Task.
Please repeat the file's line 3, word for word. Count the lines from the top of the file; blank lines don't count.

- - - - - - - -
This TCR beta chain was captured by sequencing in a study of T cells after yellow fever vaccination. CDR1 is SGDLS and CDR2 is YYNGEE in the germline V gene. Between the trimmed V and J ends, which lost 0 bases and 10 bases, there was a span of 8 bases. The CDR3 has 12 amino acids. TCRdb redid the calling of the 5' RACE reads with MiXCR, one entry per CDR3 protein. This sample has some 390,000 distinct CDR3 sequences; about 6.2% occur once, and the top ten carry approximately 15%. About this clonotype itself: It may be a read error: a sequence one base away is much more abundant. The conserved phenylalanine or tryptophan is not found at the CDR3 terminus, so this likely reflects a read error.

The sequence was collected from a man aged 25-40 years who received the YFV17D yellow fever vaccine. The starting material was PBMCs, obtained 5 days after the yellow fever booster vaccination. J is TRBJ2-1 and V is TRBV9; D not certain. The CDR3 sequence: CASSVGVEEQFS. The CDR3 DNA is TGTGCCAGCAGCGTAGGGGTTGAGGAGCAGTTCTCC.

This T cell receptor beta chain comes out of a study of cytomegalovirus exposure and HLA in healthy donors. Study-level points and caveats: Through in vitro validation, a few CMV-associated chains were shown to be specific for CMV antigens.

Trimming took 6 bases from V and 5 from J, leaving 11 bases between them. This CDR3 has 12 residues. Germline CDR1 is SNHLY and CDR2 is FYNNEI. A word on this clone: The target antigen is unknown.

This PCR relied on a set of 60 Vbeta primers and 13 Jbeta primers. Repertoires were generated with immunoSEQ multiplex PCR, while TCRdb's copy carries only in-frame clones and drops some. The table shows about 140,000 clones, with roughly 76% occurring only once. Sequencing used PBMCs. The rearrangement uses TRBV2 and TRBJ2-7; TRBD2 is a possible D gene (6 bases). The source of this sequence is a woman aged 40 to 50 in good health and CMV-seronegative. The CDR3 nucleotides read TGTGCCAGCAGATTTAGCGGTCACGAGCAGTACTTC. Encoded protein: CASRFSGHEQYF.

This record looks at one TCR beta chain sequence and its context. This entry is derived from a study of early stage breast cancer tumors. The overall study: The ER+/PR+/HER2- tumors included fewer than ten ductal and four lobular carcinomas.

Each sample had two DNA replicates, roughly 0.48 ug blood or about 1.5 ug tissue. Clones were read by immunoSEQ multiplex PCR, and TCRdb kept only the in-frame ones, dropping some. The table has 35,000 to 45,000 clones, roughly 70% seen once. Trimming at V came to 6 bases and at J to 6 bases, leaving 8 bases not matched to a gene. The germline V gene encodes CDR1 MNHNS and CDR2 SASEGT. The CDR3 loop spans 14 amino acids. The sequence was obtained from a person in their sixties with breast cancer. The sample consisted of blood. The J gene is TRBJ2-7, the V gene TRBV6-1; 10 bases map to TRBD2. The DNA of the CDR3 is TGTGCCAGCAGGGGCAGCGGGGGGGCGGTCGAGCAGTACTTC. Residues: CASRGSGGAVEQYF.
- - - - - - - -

This T cell receptor beta chain comes out of a study of cytomegalovirus exposure and HLA in healthy donors. Study-level points and caveats: Through in vitro validation, a few CMV-associated chains were shown to be specific for CMV antigens.